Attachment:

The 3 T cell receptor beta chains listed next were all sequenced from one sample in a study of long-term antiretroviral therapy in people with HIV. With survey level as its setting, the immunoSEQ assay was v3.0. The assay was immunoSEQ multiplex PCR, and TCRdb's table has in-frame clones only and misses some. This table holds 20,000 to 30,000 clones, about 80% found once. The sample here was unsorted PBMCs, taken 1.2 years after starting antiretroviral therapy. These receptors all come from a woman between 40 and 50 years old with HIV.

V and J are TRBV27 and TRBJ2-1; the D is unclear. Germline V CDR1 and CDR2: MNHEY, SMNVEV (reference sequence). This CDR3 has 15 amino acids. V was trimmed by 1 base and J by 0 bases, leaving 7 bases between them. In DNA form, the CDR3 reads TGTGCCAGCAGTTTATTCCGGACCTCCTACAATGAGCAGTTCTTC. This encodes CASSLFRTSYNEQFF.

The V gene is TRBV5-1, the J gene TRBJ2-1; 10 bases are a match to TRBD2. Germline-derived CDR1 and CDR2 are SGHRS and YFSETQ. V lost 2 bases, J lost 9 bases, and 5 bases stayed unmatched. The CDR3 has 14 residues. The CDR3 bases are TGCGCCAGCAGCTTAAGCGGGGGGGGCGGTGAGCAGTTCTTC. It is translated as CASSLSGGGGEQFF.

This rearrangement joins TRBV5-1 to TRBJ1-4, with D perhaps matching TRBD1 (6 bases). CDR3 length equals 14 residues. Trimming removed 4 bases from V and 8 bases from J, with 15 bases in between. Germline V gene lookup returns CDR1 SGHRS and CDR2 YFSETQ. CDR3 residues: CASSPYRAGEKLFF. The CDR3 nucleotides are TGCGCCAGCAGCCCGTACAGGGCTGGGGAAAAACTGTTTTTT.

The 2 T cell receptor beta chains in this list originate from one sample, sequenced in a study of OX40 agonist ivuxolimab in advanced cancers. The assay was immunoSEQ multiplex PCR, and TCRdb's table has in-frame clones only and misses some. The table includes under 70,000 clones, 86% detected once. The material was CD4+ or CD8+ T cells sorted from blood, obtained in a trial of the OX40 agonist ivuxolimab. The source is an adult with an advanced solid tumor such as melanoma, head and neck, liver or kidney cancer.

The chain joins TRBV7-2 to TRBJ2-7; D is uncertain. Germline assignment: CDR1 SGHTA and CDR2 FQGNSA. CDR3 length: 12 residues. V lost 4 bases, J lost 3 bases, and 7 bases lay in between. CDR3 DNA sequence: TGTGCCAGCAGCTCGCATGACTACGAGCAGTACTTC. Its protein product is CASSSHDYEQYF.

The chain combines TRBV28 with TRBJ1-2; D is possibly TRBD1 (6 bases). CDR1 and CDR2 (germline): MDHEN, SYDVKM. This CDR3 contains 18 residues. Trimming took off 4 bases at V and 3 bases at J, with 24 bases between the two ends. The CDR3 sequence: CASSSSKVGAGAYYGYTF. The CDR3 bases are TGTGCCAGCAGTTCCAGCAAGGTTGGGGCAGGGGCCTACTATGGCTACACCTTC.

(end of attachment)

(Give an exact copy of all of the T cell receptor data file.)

The 3 T cell receptor beta chains listed next were all sequenced from one sample in a study of long-term antiretroviral therapy in people with HIV. With survey level as its setting, the immunoSEQ assay was v3.0. The assay was immunoSEQ multiplex PCR, and TCRdb's table has in-frame clones only and misses some. This table holds 20,000 to 30,000 clones, about 80% found once. The sample here was unsorted PBMCs, taken 1.2 years after starting antiretroviral therapy. These receptors all come from a woman between 40 and 50 years old with HIV.

V and J are TRBV27 and TRBJ2-1; the D is unclear. Germline V CDR1 and CDR2: MNHEY, SMNVEV (reference sequence). This CDR3 has 15 amino acids. V was trimmed by 1 base and J by 0 bases, leaving 7 bases between them. In DNA form, the CDR3 reads TGTGCCAGCAGTTTATTCCGGACCTCCTACAATGAGCAGTTCTTC. This encodes CASSLFRTSYNEQFF.

The V gene is TRBV5-1, the J gene TRBJ2-1; 10 bases are a match to TRBD2. Germline-derived CDR1 and CDR2 are SGHRS and YFSETQ. V lost 2 bases, J lost 9 bases, and 5 bases stayed unmatched. The CDR3 has 14 residues. The CDR3 bases are TGCGCCAGCAGCTTAAGCGGGGGGGGCGGTGAGCAGTTCTTC. It is translated as CASSLSGGGGEQFF.

This rearrangement joins TRBV5-1 to TRBJ1-4, with D perhaps matching TRBD1 (6 bases). CDR3 length equals 14 residues. Trimming removed 4 bases from V and 8 bases from J, with 15 bases in between. Germline V gene lookup returns CDR1 SGHRS and CDR2 YFSETQ. CDR3 residues: CASSPYRAGEKLFF. The CDR3 nucleotides are TGCGCCAGCAGCCCGTACAGGGCTGGGGAAAAACTGTTTTTT.

The 2 T cell receptor beta chains in this list originate from one sample, sequenced in a study of OX40 agonist ivuxolimab in advanced cancers. The assay was immunoSEQ multiplex PCR, and TCRdb's table has in-frame clones only and misses some. The table includes under 70,000 clones, 86% detected once. The material was CD4+ or CD8+ T cells sorted from blood, obtained in a trial of the OX40 agonist ivuxolimab. The source is an adult with an advanced solid tumor such as melanoma, head and neck, liver or kidney cancer.

The chain joins TRBV7-2 to TRBJ2-7; D is uncertain. Germline assignment: CDR1 SGHTA and CDR2 FQGNSA. CDR3 length: 12 residues. V lost 4 bases, J lost 3 bases, and 7 bases lay in between. CDR3 DNA sequence: TGTGCCAGCAGCTCGCATGACTACGAGCAGTACTTC. Its protein product is CASSSHDYEQYF.

The chain combines TRBV28 with TRBJ1-2; D is possibly TRBD1 (6 bases). CDR1 and CDR2 (germline): MDHEN, SYDVKM. This CDR3 contains 18 residues. Trimming took off 4 bases at V and 3 bases at J, with 24 bases between the two ends. The CDR3 sequence: CASSSSKVGAGAYYGYTF. The CDR3 bases are TGTGCCAGCAGTTCCAGCAAGGTTGGGGCAGGGGCCTACTATGGCTACACCTTC.